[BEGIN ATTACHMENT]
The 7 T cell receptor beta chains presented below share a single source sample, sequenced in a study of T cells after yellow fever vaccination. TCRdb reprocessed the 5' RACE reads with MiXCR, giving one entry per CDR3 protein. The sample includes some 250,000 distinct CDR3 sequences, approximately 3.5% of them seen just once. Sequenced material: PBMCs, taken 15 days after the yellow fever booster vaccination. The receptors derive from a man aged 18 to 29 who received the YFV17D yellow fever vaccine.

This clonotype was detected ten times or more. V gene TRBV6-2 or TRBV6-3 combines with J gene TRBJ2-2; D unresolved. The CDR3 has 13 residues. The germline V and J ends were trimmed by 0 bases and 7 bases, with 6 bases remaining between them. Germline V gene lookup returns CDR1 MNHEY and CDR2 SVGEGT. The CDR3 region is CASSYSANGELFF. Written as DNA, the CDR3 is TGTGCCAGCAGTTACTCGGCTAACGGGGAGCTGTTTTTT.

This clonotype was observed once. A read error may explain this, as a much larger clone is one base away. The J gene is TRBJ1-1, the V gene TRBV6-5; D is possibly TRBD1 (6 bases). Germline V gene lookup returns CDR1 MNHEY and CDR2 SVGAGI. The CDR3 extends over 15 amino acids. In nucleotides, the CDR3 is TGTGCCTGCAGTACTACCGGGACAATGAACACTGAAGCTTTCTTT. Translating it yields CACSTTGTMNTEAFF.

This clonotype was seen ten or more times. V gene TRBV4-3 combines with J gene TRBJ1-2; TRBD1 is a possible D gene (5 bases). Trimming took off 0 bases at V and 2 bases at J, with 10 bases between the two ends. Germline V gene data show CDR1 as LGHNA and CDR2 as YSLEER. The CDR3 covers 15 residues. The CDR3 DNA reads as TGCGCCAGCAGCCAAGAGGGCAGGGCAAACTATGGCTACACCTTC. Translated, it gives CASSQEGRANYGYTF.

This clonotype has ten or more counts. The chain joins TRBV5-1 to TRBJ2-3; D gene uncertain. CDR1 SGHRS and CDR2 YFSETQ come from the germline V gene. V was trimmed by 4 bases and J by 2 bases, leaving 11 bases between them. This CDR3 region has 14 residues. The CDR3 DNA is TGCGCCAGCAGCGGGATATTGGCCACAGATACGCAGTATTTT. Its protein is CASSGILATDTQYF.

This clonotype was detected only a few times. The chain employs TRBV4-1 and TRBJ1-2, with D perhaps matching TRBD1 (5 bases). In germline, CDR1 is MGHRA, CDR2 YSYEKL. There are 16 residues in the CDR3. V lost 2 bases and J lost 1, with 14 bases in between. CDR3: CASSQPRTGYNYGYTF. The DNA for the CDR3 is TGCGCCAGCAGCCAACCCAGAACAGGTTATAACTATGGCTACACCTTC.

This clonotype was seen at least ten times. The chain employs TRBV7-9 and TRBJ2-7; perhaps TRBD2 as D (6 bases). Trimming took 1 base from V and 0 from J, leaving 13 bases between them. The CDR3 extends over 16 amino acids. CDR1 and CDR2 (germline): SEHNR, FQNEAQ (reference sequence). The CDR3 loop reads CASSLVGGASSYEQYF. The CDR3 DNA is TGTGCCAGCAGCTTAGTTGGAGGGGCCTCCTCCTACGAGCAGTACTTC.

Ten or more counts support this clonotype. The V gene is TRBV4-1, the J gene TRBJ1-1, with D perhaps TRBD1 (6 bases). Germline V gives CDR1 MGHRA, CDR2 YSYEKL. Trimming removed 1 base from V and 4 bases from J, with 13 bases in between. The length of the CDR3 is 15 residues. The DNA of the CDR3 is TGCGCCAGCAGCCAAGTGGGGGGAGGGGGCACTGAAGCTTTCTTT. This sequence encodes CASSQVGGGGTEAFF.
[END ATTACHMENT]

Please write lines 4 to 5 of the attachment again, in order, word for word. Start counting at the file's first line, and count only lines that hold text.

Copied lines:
This clonotype was seen ten or more times. V gene TRBV4-3 combines with J gene TRBJ1-2; TRBD1 is a possible D gene (5 bases). Trimming took off 0 bases at V and 2 bases at J, with 10 bases between the two ends. Germline V gene data show CDR1 as LGHNA and CDR2 as YSLEER. The CDR3 covers 15 residues. The CDR3 DNA reads as TGCGCCAGCAGCCAAGAGGGCAGGGCAAACTATGGCTACACCTTC. Translated, it gives CASSQEGRANYGYTF.

This clonotype has ten or more counts. The chain joins TRBV5-1 to TRBJ2-3; D gene uncertain. CDR1 SGHRS and CDR2 YFSETQ come from the germline V gene. V was trimmed by 4 bases and J by 2 bases, leaving 11 bases between them. This CDR3 region has 14 residues. The CDR3 DNA is TGCGCCAGCAGCGGGATATTGGCCACAGATACGCAGTATTTT. Its protein is CASSGILATDTQYF.